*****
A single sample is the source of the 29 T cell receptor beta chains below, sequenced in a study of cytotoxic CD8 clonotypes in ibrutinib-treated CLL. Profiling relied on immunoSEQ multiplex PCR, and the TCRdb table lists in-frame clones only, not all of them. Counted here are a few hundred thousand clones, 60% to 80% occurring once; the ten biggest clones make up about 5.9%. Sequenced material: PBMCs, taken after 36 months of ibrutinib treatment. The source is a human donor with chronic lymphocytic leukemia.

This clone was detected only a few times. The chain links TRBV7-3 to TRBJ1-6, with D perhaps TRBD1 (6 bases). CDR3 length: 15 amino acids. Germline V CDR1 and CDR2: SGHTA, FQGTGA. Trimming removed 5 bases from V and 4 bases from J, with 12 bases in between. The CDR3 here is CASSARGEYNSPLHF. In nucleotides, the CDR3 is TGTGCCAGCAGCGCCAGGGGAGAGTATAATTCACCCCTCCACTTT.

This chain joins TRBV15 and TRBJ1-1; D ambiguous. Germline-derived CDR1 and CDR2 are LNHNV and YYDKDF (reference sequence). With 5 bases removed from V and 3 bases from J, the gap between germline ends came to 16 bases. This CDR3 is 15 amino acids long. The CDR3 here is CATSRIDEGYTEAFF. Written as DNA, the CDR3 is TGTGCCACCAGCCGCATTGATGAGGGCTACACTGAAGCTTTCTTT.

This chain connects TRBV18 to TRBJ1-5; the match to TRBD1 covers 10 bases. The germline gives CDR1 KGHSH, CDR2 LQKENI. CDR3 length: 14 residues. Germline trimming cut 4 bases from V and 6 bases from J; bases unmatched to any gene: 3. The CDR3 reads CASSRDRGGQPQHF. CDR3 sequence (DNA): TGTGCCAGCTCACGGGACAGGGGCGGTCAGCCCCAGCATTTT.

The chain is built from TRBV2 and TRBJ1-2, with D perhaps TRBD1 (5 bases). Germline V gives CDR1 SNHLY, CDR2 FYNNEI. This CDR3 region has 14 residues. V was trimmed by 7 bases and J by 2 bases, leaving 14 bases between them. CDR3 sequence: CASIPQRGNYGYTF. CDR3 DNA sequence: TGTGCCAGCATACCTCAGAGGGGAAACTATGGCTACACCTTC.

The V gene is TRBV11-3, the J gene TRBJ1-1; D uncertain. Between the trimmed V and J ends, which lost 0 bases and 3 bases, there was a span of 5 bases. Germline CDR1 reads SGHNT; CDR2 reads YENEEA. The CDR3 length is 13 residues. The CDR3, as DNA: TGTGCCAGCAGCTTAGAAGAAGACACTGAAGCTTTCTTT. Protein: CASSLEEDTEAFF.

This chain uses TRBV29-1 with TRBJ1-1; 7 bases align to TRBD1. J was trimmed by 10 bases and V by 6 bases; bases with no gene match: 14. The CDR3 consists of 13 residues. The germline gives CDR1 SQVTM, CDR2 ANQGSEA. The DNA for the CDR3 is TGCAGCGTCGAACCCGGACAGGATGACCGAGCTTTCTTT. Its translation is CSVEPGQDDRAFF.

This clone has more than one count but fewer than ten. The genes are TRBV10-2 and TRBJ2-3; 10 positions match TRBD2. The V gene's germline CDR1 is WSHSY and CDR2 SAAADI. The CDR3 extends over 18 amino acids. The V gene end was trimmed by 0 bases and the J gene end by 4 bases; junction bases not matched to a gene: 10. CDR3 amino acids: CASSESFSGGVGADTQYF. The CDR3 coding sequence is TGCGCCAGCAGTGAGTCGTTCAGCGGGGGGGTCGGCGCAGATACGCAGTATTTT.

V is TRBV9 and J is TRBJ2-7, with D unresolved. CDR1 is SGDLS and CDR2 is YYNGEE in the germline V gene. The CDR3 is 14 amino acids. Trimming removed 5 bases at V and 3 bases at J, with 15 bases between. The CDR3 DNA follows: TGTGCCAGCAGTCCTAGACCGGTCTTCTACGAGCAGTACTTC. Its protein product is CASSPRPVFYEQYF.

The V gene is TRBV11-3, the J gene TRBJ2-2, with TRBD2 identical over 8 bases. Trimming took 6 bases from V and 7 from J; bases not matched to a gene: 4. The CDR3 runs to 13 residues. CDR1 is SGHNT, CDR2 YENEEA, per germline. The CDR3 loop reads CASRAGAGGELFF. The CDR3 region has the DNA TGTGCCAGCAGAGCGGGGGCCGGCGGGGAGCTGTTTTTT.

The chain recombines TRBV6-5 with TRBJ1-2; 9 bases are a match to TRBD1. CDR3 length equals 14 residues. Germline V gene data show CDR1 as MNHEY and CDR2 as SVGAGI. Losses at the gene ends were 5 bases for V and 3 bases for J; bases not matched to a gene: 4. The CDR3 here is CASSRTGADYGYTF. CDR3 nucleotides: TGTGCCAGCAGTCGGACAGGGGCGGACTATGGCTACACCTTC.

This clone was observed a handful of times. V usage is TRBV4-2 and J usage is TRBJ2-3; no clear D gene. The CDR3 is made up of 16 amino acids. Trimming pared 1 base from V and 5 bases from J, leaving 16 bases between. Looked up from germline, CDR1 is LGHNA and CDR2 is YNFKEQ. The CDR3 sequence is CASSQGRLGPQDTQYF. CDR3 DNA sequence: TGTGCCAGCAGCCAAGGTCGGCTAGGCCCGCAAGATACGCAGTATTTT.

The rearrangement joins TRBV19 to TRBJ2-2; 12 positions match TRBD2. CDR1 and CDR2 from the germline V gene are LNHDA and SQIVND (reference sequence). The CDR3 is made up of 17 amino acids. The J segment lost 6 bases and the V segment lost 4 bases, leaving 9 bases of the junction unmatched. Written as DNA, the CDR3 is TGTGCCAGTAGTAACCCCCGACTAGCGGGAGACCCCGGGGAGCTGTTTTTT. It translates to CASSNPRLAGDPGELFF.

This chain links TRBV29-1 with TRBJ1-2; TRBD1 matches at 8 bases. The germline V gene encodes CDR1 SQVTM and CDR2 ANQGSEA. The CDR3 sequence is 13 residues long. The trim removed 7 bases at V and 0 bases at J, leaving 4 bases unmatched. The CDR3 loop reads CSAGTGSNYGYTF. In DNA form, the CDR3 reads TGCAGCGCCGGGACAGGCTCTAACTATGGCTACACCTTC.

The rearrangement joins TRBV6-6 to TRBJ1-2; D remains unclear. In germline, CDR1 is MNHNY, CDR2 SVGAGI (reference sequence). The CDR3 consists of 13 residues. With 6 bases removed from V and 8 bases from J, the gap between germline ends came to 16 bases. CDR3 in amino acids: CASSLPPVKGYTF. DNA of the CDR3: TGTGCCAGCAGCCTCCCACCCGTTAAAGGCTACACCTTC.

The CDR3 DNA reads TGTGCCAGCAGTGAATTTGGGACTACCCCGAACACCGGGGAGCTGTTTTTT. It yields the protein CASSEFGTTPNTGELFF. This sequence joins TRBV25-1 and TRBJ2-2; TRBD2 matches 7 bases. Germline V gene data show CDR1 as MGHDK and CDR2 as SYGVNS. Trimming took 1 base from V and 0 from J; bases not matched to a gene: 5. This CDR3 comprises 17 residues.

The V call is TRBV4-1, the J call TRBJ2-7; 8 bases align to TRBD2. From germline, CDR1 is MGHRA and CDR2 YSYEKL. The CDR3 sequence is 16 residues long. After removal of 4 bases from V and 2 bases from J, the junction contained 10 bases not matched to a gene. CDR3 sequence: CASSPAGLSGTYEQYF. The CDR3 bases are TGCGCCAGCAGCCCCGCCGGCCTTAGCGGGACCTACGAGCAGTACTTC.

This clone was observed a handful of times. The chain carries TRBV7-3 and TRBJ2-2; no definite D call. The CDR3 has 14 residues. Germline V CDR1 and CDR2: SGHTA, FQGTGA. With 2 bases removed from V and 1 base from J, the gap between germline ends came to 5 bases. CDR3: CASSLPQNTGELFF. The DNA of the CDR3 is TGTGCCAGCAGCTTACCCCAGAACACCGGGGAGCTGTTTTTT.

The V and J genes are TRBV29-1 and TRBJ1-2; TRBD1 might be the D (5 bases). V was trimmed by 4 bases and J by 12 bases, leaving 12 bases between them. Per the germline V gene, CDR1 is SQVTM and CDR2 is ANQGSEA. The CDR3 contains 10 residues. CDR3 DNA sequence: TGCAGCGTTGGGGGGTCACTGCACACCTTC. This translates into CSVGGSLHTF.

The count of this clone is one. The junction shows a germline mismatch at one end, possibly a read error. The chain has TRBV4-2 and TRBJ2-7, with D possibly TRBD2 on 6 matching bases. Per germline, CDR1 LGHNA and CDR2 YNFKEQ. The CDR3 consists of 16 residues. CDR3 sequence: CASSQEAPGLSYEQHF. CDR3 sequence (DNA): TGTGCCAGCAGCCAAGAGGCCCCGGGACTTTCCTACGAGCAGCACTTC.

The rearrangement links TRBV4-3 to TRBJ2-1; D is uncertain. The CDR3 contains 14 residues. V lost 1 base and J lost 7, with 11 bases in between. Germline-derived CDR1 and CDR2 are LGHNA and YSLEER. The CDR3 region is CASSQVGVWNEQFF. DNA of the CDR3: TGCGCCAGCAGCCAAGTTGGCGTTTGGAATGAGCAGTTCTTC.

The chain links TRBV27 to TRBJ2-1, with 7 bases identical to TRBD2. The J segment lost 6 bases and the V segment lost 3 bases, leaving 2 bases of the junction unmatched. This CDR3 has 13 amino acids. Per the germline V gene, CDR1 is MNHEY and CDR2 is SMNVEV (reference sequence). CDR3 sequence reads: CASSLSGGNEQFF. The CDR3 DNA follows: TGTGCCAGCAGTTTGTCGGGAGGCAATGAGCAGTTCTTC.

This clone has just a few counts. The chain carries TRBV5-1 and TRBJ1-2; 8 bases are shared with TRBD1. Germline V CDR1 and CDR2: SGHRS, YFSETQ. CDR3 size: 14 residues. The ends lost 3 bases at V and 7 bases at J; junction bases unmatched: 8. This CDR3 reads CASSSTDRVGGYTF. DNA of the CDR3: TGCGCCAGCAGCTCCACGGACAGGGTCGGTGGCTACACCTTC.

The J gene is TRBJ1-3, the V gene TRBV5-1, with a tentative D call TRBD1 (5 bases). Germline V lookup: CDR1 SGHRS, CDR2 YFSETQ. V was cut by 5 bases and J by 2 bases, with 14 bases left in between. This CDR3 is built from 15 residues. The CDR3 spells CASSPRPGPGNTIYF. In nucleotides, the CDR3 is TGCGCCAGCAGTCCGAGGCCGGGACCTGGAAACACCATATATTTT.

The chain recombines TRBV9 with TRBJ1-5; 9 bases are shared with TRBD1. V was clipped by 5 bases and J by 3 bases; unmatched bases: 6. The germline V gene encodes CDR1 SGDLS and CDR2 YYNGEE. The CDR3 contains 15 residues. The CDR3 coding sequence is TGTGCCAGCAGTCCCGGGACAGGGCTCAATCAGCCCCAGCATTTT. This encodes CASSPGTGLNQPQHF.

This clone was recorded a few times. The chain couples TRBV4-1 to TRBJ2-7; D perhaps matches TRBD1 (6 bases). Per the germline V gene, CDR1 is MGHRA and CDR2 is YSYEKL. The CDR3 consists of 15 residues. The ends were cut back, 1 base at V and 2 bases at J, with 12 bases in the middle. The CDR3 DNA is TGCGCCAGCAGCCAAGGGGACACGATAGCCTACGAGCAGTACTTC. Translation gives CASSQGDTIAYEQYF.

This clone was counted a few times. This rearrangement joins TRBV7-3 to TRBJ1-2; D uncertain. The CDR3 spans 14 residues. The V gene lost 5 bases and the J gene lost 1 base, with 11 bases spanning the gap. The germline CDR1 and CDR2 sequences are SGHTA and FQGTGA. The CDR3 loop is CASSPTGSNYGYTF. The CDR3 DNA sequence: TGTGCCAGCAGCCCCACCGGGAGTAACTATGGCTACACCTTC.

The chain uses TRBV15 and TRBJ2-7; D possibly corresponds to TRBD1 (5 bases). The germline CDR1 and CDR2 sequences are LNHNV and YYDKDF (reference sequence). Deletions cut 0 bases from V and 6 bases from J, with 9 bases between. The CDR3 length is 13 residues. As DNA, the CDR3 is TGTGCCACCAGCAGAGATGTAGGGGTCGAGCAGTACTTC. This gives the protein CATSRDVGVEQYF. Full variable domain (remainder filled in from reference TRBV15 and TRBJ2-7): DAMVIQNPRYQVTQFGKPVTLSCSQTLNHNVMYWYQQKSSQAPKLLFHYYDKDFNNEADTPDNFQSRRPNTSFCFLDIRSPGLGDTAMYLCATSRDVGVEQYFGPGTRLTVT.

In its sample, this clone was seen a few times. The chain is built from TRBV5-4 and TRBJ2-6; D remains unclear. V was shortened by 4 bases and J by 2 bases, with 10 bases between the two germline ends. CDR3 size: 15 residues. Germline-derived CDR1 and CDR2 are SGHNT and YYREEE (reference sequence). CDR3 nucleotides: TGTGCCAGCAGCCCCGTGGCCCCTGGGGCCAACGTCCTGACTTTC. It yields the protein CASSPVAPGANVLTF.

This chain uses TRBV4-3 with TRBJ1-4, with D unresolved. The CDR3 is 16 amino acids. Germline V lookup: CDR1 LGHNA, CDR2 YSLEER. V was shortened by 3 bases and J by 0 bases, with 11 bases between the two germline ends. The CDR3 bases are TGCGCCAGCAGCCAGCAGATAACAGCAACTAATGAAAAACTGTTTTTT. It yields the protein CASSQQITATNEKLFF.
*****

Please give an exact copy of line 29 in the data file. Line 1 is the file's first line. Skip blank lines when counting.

In its sample, this clone was seen a few times. The chain is built from TRBV5-4 and TRBJ2-6; D remains unclear. V was shortened by 4 bases and J by 2 bases, with 10 bases between the two germline ends. CDR3 size: 15 residues. Germline-derived CDR1 and CDR2 are SGHNT and YYREEE (reference sequence). CDR3 nucleotides: TGTGCCAGCAGCCCCGTGGCCCCTGGGGCCAACGTCCTGACTTTC. It yields the protein CASSPVAPGANVLTF.